The whole dichotomy between the Jesus of history and the Christ of faith is based on highly dubious assumptions. The first has to do with the historicity of New Testament documents.
What Is Needed for Salvation. This concept that belief in the facts of the Gospel are historically irrelevant is contrary to the New Testament claim of what is necessary for salvation. The apostle Paul made essential the beliefs that Jesus died and rose bodily from the grave. He wrote that:
- …if Christ has not been raised, our preaching is useless and so is your faith. More than that, we are then found to be false witnesses about God, for we have testified about God that he raised Christ from the dead…. And if Christ has not been raised, your faith is futile; you are still in your sins. Then those also who have fallen asleep in Christ are lost. If only for this life we have hope in Christ, we are to be pitied more than all men. [1 Cor. 15:14-19]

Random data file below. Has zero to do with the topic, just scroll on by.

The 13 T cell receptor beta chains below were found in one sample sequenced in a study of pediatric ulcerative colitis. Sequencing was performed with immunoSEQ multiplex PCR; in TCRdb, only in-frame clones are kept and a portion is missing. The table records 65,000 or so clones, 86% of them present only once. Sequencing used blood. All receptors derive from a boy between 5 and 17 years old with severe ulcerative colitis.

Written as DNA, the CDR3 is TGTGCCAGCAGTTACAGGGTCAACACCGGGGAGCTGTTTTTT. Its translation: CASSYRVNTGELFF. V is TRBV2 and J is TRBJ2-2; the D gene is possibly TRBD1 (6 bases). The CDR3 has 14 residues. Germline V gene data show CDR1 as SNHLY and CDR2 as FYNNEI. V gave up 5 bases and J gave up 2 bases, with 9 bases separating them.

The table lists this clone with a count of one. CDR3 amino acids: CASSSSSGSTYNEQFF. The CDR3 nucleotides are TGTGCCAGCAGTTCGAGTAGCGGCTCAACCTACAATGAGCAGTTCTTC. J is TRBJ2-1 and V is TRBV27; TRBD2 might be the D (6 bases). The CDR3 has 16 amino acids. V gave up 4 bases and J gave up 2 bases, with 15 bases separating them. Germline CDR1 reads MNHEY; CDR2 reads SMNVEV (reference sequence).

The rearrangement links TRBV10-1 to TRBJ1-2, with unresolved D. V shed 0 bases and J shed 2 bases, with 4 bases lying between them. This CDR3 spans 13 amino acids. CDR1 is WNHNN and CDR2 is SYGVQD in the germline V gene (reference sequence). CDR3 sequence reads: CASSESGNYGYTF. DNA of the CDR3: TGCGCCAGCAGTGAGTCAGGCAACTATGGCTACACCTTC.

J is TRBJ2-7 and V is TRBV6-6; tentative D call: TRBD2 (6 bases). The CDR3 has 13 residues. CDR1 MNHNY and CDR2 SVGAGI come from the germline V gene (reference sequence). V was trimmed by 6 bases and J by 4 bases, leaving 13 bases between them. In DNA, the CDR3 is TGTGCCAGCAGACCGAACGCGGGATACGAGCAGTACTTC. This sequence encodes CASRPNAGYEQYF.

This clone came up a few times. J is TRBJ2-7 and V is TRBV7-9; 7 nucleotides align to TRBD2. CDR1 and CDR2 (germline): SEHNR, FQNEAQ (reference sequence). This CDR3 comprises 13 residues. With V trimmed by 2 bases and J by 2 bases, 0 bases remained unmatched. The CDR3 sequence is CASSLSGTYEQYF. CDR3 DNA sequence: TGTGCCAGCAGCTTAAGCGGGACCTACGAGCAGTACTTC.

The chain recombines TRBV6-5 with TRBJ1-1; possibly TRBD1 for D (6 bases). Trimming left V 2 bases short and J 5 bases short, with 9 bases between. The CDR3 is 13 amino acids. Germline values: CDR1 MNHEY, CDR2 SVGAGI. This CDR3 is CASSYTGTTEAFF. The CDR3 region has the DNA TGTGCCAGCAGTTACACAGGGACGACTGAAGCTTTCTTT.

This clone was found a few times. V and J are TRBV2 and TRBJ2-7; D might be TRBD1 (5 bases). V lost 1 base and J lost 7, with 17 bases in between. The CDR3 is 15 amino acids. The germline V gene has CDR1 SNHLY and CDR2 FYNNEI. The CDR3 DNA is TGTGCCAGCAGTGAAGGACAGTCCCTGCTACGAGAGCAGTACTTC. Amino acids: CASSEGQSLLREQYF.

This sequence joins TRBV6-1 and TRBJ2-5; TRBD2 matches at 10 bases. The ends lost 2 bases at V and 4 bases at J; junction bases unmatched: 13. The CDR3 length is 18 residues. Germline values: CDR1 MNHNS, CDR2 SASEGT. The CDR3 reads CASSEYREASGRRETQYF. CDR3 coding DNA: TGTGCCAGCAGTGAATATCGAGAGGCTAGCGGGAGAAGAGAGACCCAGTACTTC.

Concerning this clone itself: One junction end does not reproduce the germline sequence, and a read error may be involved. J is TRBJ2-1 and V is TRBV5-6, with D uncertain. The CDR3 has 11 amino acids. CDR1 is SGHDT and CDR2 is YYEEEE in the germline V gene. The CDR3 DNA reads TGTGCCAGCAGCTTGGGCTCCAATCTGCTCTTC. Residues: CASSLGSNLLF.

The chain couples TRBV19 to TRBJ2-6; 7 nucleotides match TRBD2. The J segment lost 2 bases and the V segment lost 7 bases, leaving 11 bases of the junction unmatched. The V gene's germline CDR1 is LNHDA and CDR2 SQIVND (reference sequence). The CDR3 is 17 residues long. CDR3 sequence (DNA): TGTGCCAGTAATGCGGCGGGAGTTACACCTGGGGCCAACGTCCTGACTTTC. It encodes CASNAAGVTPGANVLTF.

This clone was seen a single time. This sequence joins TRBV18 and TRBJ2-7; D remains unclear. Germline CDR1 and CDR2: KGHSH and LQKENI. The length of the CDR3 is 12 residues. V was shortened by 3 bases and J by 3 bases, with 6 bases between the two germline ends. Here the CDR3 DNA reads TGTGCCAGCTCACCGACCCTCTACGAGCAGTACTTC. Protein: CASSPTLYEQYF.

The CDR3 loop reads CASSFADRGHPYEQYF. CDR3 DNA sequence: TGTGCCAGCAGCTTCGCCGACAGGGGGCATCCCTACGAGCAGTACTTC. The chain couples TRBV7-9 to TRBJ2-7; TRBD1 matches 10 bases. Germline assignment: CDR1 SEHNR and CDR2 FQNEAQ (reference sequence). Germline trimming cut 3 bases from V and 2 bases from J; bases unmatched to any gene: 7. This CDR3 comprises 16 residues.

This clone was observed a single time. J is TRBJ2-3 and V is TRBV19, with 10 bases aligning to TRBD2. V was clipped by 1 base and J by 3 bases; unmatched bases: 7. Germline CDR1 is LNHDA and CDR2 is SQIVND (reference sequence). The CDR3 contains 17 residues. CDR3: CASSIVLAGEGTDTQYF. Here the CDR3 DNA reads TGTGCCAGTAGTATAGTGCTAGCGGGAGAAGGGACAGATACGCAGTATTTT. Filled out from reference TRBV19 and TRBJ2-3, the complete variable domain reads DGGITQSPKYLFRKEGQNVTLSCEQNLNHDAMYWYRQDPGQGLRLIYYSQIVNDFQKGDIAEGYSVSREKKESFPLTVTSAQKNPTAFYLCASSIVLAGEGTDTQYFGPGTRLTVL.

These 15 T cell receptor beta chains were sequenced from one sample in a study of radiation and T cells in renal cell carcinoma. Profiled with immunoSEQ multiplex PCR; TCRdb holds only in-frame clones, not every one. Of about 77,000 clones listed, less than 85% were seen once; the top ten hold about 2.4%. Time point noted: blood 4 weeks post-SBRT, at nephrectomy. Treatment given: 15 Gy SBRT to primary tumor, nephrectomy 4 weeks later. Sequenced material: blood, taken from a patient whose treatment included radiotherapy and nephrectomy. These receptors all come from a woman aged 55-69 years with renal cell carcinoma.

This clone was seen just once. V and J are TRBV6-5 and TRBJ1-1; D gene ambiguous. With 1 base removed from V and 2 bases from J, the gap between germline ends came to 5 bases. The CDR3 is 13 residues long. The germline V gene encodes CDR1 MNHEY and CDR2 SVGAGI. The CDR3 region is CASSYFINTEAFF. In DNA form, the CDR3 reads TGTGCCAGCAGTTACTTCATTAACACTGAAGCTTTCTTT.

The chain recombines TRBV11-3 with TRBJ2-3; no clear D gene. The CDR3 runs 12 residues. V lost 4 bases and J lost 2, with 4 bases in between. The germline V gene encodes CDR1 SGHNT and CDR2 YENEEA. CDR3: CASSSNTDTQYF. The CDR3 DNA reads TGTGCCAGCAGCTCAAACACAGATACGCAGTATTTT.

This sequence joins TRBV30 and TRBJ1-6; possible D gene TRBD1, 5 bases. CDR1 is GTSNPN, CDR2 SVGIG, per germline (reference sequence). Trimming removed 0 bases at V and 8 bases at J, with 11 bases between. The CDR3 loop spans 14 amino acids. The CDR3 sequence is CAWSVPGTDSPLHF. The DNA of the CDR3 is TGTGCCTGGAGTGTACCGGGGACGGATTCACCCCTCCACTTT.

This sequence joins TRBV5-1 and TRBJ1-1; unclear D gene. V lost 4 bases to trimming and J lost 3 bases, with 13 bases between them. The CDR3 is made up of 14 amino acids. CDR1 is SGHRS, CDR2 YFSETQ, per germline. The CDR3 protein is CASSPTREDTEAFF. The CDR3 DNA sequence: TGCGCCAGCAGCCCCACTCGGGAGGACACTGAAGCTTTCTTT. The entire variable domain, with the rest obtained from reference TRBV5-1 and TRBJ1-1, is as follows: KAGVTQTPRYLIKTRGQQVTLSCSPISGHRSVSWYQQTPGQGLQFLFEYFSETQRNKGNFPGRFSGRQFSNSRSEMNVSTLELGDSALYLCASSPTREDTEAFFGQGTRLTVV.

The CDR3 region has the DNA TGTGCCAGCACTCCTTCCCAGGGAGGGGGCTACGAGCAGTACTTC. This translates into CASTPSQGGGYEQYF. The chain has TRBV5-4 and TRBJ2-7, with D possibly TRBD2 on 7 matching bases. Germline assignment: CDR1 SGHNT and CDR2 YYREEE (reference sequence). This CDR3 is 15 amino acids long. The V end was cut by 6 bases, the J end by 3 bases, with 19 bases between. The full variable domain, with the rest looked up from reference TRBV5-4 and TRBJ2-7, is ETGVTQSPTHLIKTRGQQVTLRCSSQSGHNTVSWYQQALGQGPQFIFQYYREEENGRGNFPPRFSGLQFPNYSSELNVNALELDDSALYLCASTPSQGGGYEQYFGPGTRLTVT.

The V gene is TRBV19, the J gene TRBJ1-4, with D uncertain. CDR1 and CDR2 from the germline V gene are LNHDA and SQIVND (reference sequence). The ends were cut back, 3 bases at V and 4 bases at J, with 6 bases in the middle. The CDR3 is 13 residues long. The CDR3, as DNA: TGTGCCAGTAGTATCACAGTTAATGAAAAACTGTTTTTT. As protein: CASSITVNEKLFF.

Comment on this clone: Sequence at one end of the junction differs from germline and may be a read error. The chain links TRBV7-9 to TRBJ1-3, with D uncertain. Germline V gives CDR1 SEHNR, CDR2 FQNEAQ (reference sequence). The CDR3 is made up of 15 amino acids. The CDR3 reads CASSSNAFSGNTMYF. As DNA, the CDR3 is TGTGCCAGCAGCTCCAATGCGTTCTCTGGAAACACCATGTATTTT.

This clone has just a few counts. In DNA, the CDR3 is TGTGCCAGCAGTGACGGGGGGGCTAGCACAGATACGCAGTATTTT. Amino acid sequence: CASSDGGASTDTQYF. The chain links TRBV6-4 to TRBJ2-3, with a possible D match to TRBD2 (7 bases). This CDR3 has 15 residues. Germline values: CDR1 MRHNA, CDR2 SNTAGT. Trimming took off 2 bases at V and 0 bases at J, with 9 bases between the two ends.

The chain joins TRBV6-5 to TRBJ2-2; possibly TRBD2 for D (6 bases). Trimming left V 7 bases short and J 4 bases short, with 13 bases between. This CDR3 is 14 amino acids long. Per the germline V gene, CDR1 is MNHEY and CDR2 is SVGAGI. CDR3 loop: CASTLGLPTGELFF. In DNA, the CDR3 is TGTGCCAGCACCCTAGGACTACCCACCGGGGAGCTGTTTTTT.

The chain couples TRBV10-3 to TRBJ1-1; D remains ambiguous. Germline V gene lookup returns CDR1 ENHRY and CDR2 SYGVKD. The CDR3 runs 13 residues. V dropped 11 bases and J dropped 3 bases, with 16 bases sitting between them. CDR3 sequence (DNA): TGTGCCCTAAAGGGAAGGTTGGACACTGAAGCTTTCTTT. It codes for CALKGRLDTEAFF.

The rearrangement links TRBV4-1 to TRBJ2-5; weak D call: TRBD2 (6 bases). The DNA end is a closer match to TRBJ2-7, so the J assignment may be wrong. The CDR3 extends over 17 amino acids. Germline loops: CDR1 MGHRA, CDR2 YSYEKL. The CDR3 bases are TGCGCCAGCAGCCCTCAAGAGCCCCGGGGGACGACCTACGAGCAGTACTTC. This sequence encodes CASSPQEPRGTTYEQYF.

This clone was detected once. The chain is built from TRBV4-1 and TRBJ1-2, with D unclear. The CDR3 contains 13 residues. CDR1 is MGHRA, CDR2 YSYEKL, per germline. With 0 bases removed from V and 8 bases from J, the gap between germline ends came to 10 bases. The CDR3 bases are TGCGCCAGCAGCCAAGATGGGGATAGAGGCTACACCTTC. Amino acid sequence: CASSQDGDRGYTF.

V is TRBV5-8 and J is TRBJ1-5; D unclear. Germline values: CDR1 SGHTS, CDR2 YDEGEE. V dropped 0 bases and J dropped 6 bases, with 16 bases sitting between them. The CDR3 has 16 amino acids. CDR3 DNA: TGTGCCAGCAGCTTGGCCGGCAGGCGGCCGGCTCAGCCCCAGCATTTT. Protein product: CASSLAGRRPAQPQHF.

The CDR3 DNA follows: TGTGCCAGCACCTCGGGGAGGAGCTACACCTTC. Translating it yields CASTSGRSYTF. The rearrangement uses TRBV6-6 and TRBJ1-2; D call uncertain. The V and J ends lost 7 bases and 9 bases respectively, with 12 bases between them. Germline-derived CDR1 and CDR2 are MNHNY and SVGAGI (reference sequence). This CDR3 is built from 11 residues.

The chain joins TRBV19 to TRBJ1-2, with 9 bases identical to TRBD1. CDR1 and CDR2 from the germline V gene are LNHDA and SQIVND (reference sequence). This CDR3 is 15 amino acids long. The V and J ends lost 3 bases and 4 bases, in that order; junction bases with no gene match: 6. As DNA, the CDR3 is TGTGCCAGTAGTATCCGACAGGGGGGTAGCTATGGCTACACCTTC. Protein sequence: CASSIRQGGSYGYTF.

The Concern of the Writers. This indifference in historicity also is not shared with the New Testament writers themselves, who seem preoccupied with the details of an accurate account, not a broad-stroke myth. Luke actually tells us his research techniques and his goal as historian:
- Many have undertaken to draw up an account of the things that have been fulfilled among us, just as they were handed down to us by those who from the first were eye-witnesses and servants of the word. Therefore, since I myself have carefully investigated everything from the beginning, it seemed good also to me to write an orderly account for you, most excellent Theophilus, so that you may know the certainty of the things you have been taught. [Luke 1:1-4]